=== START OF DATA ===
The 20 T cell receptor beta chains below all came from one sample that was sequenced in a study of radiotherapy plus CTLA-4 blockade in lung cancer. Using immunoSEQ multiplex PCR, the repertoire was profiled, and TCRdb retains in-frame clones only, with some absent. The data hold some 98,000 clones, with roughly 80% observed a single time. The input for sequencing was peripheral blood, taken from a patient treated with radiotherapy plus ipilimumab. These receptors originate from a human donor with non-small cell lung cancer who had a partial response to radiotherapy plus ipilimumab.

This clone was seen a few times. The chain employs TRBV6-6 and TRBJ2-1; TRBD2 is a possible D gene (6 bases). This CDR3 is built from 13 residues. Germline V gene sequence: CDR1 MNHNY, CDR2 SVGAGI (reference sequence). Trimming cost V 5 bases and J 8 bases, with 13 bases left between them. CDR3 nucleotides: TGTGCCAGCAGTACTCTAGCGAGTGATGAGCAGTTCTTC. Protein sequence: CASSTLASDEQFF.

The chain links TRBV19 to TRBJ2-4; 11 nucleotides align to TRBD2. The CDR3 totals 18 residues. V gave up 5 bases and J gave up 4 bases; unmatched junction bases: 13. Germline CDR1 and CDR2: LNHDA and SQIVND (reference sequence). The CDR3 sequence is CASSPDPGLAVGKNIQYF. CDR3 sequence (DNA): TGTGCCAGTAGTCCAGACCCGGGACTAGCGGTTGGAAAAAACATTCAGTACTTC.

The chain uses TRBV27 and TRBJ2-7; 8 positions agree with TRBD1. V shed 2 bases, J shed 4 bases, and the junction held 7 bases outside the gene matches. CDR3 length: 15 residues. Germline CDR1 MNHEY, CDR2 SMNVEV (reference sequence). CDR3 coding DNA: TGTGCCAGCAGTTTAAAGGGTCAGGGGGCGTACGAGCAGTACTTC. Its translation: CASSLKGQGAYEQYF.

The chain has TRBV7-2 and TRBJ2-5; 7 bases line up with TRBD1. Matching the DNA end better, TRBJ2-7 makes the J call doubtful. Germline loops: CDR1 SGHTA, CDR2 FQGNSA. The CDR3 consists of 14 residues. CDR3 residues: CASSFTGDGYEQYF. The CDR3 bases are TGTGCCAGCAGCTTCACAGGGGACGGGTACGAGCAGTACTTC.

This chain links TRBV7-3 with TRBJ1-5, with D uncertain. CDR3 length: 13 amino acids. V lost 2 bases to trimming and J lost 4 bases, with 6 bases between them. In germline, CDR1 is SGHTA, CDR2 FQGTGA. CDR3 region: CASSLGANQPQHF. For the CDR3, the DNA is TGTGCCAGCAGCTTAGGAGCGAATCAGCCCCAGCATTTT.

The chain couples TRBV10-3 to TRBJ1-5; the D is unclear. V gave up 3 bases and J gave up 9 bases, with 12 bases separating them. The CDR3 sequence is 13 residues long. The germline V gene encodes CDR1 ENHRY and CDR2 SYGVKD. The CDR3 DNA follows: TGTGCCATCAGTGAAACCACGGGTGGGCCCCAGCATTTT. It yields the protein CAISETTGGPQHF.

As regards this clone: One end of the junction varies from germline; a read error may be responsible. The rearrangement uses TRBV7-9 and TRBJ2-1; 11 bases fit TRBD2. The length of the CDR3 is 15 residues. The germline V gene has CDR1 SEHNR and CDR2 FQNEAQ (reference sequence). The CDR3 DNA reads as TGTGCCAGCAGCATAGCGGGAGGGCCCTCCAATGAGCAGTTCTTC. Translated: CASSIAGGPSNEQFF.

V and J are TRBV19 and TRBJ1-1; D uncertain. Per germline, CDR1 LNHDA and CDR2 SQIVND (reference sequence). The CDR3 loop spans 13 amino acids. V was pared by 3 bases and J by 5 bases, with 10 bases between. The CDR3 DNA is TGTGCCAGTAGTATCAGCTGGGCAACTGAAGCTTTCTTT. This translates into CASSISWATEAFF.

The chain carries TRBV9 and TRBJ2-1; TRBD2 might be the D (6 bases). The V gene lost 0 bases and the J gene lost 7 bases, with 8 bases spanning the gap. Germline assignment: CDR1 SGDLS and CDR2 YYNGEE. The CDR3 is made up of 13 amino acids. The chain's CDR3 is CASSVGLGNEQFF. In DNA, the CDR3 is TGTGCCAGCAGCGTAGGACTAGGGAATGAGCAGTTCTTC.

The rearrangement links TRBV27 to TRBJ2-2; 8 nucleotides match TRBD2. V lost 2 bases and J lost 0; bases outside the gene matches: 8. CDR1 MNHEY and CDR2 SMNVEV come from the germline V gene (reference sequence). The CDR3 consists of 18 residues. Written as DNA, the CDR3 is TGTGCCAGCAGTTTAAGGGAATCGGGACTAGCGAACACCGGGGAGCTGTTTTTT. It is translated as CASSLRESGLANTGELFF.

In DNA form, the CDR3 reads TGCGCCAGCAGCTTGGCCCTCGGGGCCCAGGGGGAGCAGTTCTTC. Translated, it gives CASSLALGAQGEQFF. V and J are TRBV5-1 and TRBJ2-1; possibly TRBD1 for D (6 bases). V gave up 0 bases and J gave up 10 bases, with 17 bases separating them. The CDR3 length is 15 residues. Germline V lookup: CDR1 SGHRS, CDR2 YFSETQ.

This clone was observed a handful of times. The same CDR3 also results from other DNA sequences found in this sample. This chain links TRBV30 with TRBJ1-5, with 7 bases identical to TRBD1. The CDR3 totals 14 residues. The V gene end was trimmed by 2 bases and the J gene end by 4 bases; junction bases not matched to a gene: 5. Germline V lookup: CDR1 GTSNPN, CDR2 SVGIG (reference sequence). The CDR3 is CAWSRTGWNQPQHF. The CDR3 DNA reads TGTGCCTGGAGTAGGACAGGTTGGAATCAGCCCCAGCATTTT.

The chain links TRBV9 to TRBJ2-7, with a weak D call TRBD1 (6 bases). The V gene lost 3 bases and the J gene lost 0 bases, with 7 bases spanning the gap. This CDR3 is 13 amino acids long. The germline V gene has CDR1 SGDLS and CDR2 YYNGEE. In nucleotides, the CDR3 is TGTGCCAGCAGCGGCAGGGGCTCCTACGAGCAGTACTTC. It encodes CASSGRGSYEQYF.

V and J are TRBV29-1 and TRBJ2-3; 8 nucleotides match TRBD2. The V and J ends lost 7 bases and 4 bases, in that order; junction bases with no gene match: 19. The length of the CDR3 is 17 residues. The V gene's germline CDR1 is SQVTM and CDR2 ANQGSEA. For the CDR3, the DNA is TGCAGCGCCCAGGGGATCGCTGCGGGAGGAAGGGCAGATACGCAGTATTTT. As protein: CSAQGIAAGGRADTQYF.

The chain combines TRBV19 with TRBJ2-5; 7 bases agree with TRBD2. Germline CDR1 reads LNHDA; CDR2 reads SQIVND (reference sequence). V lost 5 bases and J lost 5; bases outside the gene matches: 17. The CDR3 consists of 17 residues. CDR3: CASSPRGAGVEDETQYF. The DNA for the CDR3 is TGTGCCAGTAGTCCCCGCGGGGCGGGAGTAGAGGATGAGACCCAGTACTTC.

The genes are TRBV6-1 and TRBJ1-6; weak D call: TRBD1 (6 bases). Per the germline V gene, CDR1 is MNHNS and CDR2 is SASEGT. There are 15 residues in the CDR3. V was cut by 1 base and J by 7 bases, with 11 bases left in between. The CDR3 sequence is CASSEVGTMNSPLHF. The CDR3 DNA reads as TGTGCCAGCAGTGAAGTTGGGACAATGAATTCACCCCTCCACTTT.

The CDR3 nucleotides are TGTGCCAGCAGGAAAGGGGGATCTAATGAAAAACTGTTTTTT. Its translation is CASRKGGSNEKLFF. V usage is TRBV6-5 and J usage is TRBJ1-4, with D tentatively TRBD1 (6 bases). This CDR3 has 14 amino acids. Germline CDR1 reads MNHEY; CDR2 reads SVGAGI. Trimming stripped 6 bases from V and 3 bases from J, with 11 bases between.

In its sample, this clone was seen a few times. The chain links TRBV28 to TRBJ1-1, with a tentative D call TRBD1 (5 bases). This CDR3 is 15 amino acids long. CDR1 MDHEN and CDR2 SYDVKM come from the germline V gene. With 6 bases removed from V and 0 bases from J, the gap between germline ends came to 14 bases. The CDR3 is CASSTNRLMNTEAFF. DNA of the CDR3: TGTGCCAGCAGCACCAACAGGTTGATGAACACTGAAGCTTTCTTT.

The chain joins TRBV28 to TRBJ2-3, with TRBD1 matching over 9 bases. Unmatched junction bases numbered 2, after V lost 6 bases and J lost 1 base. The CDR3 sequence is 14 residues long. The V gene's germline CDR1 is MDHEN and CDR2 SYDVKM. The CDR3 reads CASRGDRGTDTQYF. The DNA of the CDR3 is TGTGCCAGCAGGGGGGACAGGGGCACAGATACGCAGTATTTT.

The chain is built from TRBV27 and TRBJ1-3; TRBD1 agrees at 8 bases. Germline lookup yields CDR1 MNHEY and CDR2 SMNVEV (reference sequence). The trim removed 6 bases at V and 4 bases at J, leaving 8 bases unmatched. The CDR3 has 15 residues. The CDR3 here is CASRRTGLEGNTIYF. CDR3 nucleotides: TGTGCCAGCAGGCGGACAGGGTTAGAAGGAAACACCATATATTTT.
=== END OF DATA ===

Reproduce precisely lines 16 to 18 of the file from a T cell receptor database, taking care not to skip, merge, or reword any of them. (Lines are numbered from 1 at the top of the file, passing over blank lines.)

The chain combines TRBV19 with TRBJ2-5; 7 bases agree with TRBD2. Germline CDR1 reads LNHDA; CDR2 reads SQIVND (reference sequence). V lost 5 bases and J lost 5; bases outside the gene matches: 17. The CDR3 consists of 17 residues. CDR3: CASSPRGAGVEDETQYF. The DNA for the CDR3 is TGTGCCAGTAGTCCCCGCGGGGCGGGAGTAGAGGATGAGACCCAGTACTTC.

The genes are TRBV6-1 and TRBJ1-6; weak D call: TRBD1 (6 bases). Per the germline V gene, CDR1 is MNHNS and CDR2 is SASEGT. There are 15 residues in the CDR3. V was cut by 1 base and J by 7 bases, with 11 bases left in between. The CDR3 sequence is CASSEVGTMNSPLHF. The CDR3 DNA reads as TGTGCCAGCAGTGAAGTTGGGACAATGAATTCACCCCTCCACTTT.

The CDR3 nucleotides are TGTGCCAGCAGGAAAGGGGGATCTAATGAAAAACTGTTTTTT. Its translation is CASRKGGSNEKLFF. V usage is TRBV6-5 and J usage is TRBJ1-4, with D tentatively TRBD1 (6 bases). This CDR3 has 14 amino acids. Germline CDR1 reads MNHEY; CDR2 reads SVGAGI. Trimming stripped 6 bases from V and 3 bases from J, with 11 bases between.